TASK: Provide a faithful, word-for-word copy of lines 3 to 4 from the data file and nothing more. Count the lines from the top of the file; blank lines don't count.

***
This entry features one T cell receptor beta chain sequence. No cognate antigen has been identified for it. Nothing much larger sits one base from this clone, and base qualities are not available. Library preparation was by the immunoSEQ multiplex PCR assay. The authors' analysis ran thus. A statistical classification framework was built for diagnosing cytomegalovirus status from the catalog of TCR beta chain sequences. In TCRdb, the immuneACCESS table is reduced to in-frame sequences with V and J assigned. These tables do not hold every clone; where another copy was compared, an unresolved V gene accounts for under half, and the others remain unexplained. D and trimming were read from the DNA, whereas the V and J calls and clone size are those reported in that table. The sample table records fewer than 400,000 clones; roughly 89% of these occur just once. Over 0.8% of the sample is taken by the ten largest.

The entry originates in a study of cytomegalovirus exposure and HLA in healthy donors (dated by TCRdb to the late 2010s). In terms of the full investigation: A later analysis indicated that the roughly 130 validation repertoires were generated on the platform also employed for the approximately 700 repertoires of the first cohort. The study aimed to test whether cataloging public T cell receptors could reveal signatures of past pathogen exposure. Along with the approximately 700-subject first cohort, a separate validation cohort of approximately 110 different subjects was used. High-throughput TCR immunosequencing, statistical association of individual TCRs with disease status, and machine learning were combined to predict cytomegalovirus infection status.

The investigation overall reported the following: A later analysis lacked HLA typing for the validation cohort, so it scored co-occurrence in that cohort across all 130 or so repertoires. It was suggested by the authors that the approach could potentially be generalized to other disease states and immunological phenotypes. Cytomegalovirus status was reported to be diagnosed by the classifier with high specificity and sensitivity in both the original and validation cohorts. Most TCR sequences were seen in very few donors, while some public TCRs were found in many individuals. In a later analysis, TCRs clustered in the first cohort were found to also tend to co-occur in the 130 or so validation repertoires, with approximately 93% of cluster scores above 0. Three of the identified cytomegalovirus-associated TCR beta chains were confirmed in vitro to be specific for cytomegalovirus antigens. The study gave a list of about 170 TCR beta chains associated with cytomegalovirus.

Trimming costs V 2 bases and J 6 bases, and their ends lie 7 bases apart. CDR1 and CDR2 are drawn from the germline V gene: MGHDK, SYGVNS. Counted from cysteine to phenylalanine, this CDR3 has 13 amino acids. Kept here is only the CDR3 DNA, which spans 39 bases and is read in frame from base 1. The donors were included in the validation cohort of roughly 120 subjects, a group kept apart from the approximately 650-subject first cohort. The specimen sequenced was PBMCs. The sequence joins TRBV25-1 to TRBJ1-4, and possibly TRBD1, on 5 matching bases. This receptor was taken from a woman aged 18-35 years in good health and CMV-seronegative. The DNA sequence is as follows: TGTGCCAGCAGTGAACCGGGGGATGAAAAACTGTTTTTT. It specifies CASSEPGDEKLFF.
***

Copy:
The investigation overall reported the following: A later analysis lacked HLA typing for the validation cohort, so it scored co-occurrence in that cohort across all 130 or so repertoires. It was suggested by the authors that the approach could potentially be generalized to other disease states and immunological phenotypes. Cytomegalovirus status was reported to be diagnosed by the classifier with high specificity and sensitivity in both the original and validation cohorts. Most TCR sequences were seen in very few donors, while some public TCRs were found in many individuals. In a later analysis, TCRs clustered in the first cohort were found to also tend to co-occur in the 130 or so validation repertoires, with approximately 93% of cluster scores above 0. Three of the identified cytomegalovirus-associated TCR beta chains were confirmed in vitro to be specific for cytomegalovirus antigens. The study gave a list of about 170 TCR beta chains associated with cytomegalovirus.

Trimming costs V 2 bases and J 6 bases, and their ends lie 7 bases apart. CDR1 and CDR2 are drawn from the germline V gene: MGHDK, SYGVNS. Counted from cysteine to phenylalanine, this CDR3 has 13 amino acids. Kept here is only the CDR3 DNA, which spans 39 bases and is read in frame from base 1. The donors were included in the validation cohort of roughly 120 subjects, a group kept apart from the approximately 650-subject first cohort. The specimen sequenced was PBMCs. The sequence joins TRBV25-1 to TRBJ1-4, and possibly TRBD1, on 5 matching bases. This receptor was taken from a woman aged 18-35 years in good health and CMV-seronegative. The DNA sequence is as follows: TGTGCCAGCAGTGAACCGGGGGATGAAAAACTGTTTTTT. It specifies CASSEPGDEKLFF.